The switch from the somewhat silly and upbeat Modern Baseball and Front Bottoms to the deathly serious Brand New was truly strange. While these bands all play the same genre of rock, the posture with which it is presented is starkly different. Jesse Lacey is not a chatty frontman. There aren’t any laughs to be had during a Brand New set, and that’s the way it’s supposed to be. Brand New are nothing like any other pop-punk or emo band. They’re a force to be reckoned with and as serious as a heart attack in an oft-mocked genre. Their set in Wallingford only further reaffirmed this.
Brand New played two songs that were absent from the show at The Garden, Deja Entendu’s “I Will Play My Game Beneath the Spin Light” and the new “I am a Nightmare.” Unfortunately, none of the Daisy standards such as “At the Bottom” or “Gasoline” were played. Ending the first set with “Play Crack the Sky” was a nice touch adding the lyric “For two more years now” before Vin Accardi entered the stage to sing harmonies. Some more popular songs were missing, but everything played was eaten up by the crowd before a short break.
The first three songs on The Devil and God are Raging Inside Me are staples of Brand New’s setlist. While it was great to hear the 1-2-3 punch of “Sowing Season,” “Millstone” and “Jesus,” it sent chills through the audience as red lasers soaked the stage, and Lacey uttered, “Degausser, baby.” When the band really explodes on songs like “Limousine” or “Not the Sun,” it’s hard to not think you’re watching a metal band. Accardi and Lacey can both shred, and the dual drummers certainly brings a heavy backbone to the rhythm section.
As the set drew to the end, an acoustic guitar was brought out for “Handcuffs,” which suits the end of the album but not the end of a show. Ending with “Untitled” was a wise move, since it let the band jam on the main riff to “Jesus” as Accardi sat stage right. Lacey thanked the audience for the past ten and fifteen years before exiting, and the “2000-2018” epigraph adorned the stage.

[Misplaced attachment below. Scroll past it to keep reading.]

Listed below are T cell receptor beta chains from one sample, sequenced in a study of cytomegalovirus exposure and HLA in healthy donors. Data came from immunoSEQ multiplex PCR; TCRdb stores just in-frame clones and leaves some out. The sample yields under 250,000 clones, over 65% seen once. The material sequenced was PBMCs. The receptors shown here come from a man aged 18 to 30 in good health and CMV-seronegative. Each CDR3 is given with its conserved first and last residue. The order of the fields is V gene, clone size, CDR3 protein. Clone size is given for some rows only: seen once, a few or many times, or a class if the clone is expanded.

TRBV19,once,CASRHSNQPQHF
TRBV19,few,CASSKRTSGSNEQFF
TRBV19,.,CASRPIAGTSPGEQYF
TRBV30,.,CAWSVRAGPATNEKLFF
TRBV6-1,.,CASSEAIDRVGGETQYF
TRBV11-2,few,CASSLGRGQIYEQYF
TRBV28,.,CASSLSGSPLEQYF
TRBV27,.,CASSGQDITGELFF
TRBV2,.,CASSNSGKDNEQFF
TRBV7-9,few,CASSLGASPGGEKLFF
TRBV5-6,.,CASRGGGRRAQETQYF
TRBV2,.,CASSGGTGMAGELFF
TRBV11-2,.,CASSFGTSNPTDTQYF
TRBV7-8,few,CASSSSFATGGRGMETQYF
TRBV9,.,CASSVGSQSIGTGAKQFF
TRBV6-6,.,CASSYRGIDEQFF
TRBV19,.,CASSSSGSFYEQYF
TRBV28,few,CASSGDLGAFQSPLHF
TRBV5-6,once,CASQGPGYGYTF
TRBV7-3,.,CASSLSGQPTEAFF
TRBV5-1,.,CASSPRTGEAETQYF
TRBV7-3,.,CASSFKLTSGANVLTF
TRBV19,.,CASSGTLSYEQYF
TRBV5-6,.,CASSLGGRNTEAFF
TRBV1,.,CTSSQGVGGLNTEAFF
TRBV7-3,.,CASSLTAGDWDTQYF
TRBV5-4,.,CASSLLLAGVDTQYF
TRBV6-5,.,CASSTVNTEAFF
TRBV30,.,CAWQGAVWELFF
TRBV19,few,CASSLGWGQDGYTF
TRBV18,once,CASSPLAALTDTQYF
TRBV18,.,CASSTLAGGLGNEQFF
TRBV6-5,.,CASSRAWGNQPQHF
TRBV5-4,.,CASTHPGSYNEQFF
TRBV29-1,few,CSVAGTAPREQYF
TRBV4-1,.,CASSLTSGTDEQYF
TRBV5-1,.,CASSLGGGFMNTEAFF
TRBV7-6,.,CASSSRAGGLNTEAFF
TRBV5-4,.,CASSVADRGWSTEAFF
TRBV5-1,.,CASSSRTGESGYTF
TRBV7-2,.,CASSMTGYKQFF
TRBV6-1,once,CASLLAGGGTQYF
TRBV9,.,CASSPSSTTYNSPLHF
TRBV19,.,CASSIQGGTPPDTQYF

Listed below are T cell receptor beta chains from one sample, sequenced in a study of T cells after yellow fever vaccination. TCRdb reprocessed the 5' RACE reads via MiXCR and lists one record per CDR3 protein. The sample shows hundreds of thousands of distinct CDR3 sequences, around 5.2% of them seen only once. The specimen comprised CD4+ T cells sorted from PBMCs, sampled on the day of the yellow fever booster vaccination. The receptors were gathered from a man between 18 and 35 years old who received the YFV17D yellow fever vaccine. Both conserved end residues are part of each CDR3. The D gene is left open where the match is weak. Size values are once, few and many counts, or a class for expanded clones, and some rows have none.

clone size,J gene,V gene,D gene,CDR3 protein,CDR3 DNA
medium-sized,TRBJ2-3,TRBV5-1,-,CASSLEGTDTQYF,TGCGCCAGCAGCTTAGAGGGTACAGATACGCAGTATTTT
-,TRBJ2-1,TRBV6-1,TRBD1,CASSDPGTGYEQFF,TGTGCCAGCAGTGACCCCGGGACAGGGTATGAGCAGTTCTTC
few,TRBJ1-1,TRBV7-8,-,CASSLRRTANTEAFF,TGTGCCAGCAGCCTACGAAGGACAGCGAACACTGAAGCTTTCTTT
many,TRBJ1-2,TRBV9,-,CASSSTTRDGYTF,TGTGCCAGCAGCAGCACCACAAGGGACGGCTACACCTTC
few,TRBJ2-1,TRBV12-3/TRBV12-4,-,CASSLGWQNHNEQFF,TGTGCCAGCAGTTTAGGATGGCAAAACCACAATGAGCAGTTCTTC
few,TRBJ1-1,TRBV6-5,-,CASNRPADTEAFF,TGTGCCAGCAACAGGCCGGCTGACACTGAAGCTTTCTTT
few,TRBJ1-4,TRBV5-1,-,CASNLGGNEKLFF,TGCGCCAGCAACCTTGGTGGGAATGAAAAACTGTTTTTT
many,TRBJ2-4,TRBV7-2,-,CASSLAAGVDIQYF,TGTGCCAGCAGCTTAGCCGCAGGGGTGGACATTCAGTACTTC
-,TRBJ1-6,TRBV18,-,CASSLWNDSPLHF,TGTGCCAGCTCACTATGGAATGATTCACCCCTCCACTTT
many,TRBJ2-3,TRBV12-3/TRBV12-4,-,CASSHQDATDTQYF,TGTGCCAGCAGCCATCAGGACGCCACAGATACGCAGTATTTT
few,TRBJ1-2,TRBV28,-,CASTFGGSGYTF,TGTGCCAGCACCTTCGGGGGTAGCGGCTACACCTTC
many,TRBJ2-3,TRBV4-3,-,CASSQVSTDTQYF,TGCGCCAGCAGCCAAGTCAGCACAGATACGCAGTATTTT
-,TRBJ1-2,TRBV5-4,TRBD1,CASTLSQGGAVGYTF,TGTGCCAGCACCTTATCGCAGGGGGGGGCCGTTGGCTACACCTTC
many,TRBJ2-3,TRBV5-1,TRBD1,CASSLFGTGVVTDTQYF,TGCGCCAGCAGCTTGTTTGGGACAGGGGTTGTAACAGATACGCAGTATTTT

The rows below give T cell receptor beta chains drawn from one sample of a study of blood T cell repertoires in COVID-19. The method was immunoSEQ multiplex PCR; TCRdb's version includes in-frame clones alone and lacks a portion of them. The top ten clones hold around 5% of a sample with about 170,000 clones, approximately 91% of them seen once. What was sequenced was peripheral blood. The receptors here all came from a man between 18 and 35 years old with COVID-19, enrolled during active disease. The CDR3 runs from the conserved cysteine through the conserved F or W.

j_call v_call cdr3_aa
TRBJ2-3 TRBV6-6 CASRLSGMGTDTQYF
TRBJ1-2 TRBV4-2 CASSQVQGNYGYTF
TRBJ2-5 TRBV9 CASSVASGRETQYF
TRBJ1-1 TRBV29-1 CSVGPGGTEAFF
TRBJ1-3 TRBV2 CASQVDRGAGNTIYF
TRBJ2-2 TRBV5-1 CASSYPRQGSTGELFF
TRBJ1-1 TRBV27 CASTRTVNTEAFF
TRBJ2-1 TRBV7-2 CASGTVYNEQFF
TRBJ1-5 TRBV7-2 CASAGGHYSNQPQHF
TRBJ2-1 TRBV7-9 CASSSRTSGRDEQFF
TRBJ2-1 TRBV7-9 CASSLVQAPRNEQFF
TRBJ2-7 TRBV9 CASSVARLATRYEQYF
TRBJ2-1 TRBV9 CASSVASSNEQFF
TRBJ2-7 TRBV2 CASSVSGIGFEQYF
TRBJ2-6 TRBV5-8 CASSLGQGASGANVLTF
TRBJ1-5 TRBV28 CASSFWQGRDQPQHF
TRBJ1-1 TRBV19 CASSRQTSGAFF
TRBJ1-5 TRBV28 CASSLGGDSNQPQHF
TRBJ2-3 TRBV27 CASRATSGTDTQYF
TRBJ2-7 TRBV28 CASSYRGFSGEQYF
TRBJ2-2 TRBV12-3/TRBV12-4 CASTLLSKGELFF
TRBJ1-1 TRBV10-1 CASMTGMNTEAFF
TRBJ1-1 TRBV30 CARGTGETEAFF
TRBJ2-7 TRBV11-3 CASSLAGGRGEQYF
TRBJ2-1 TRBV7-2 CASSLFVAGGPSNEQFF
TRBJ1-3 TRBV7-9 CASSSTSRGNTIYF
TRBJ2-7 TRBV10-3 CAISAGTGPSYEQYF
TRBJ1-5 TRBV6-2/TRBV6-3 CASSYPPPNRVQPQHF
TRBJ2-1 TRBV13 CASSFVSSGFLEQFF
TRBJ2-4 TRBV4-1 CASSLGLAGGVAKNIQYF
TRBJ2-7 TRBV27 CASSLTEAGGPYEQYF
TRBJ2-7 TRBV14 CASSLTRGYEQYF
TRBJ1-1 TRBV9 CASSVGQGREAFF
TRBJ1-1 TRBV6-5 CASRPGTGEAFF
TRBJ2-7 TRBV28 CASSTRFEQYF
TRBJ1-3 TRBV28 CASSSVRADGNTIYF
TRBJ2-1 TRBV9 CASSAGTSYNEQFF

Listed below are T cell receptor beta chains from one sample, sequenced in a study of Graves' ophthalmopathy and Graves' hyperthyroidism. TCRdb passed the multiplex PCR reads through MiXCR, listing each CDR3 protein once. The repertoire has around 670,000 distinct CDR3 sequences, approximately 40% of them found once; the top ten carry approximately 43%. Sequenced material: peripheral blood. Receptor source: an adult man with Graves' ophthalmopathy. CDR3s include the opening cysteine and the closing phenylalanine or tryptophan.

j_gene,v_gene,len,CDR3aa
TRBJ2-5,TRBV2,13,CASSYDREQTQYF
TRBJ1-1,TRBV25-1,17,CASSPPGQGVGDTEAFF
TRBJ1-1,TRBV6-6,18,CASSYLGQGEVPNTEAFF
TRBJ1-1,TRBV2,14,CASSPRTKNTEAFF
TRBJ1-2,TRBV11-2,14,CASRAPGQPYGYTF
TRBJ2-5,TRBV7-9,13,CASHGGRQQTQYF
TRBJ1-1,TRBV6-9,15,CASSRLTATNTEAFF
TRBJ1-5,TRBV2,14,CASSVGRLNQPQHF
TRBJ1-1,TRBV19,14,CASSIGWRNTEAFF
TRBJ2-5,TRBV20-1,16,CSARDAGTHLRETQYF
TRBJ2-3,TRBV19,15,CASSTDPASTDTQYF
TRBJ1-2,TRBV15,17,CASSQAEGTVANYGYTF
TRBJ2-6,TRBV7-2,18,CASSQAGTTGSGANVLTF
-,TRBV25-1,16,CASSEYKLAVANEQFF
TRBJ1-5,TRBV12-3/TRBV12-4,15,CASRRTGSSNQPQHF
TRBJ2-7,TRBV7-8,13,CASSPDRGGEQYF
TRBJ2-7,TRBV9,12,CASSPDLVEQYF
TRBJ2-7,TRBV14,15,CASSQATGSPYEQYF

While the number of Brand New shows is finite, nights like this in Wallingford are celebratory. There seems to be promise of a new Brand New album, but since they’re unpredictable, we may never see a fifth LP. Regardless of where the band goes, everyone will remember this night in Connecticut.
There are a handful of moments during Kanye West’s Saint Pablo Tour where West drops to his knees at the center of his floating stage, because Kanye turns wherever he plays into a place of worship. When the show closes with “Ultralight Beam,” Madison Square Garden wasn’t an arena; it was a cathedral. Yeezus’s floating stage gets the most talked about, but the lighting design is equally exciting. Sometimes, the stage is mostly blacked out, and the lights come up over the moshpit. The whole show is communal. It’s easy to get lost watching the moshpit, but Kanye keeps his energy up above the pit with the same presence as a punk-rock vocalist.
Kanye is easily one of the most polarizing artists of the past decade. When entering the arena, most artists of Kanye’s stature would be playing the hits of their contemporaries, but Yeezy opted for ambient drone music. This almost seemed like preparation for when the overhead lights descended and synthesizer music narrated the light show. While the energy on the floor electrified as soon as the lights went down, it didn’t truly burst until “Mercy,” where Kanye opened up the fucking pit.
Kanye’s best songs play off large emotions. Whether it’s the celebratory nature of “Gold Digger,” the remorse on “Runaway,” or the depression on “Heartless,” Yeezy’s heart is sewn to his sleeve. All of those emotions are explored on the Saint Pablo tour and then some. West’s icy silhouette during “Wolves” and “Heartless” starkly contrasts the guy slam dancing during “All of the Lights” and “Famous,” but it’s truly a testament to how much Yeezy’s music continues to resonate with listeners and himself. Kanye laid down on the stage as “Runaway” ended and reached out his hand as if begging the audience for forgiveness. Kanye’s the father, son and preacher in this instance.
Kanye kept speaking throughout the evening about how this event had the most tickets ever sold at Madison Square Garden. With everything Kanye does, it’s difficult to tell if this was true or just a delusion, but the Garden certainly felt packed. Kanye’s neo-gospel sound was only improved by the 20,000+ people. The studio versions of the songs don’t hold a candle to how they echoed throughout the halls. When “Ultralight Beam” closed the show, it’s shocking to think Kanye didn’t ascend into Heaven and just descended backstage.
James is on an Ultralight Twitter.